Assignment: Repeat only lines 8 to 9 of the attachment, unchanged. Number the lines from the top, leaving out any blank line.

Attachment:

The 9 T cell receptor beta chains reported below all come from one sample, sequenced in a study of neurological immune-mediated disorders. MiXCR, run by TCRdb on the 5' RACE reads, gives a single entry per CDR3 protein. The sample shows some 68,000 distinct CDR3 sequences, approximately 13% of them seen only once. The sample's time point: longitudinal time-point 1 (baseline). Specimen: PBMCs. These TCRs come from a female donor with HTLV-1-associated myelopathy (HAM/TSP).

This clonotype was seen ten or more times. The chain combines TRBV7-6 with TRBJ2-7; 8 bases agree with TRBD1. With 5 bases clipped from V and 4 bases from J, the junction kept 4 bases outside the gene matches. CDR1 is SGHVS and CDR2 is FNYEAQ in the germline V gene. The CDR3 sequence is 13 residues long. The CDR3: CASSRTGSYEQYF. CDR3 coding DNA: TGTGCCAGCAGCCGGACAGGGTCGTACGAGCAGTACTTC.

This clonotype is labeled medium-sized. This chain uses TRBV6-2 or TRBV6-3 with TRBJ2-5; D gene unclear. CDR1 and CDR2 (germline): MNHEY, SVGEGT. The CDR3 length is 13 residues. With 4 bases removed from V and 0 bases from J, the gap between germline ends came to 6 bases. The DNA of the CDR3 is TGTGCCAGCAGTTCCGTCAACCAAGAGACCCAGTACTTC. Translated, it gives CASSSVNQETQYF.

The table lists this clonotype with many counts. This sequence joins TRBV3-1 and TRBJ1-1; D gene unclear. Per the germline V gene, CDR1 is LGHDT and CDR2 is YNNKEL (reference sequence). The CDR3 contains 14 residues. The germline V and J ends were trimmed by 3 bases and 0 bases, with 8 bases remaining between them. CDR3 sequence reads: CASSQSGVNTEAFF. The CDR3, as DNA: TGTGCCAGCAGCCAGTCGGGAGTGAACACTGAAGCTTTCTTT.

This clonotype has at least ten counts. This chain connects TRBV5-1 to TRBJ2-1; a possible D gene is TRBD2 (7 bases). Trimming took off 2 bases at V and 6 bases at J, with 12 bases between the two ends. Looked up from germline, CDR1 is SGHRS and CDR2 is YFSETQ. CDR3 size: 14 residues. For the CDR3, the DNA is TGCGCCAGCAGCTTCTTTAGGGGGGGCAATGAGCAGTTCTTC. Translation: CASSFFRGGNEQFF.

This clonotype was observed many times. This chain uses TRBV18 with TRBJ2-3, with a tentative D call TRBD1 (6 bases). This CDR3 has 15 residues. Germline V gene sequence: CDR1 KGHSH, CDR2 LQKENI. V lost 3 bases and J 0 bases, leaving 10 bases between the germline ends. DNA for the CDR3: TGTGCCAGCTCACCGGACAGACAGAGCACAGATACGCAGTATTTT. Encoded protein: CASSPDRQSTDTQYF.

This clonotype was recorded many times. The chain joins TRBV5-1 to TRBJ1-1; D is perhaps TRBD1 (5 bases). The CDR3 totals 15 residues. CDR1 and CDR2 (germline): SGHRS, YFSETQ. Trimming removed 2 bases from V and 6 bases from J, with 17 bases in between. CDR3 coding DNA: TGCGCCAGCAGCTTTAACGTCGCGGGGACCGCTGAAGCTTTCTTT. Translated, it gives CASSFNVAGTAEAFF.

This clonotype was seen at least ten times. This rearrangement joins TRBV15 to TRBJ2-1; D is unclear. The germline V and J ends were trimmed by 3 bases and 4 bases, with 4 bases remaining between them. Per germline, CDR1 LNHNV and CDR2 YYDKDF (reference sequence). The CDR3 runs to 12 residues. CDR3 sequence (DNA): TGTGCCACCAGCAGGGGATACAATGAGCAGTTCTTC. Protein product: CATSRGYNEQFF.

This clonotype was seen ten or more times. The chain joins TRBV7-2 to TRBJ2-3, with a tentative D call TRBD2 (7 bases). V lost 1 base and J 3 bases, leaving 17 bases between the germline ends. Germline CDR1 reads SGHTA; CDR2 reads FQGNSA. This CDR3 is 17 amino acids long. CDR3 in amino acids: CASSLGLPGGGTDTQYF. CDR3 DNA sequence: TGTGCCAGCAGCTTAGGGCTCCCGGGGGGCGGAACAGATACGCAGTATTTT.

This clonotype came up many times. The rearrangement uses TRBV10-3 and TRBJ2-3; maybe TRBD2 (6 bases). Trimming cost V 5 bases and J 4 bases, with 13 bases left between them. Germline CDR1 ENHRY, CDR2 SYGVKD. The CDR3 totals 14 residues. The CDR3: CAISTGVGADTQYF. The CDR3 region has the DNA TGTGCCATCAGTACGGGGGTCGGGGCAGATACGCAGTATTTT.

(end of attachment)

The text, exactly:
This clonotype was seen at least ten times. This rearrangement joins TRBV15 to TRBJ2-1; D is unclear. The germline V and J ends were trimmed by 3 bases and 4 bases, with 4 bases remaining between them. Per germline, CDR1 LNHNV and CDR2 YYDKDF (reference sequence). The CDR3 runs to 12 residues. CDR3 sequence (DNA): TGTGCCACCAGCAGGGGATACAATGAGCAGTTCTTC. Protein product: CATSRGYNEQFF.

This clonotype was seen ten or more times. The chain joins TRBV7-2 to TRBJ2-3, with a tentative D call TRBD2 (7 bases). V lost 1 base and J 3 bases, leaving 17 bases between the germline ends. Germline CDR1 reads SGHTA; CDR2 reads FQGNSA. This CDR3 is 17 amino acids long. CDR3 in amino acids: CASSLGLPGGGTDTQYF. CDR3 DNA sequence: TGTGCCAGCAGCTTAGGGCTCCCGGGGGGCGGAACAGATACGCAGTATTTT.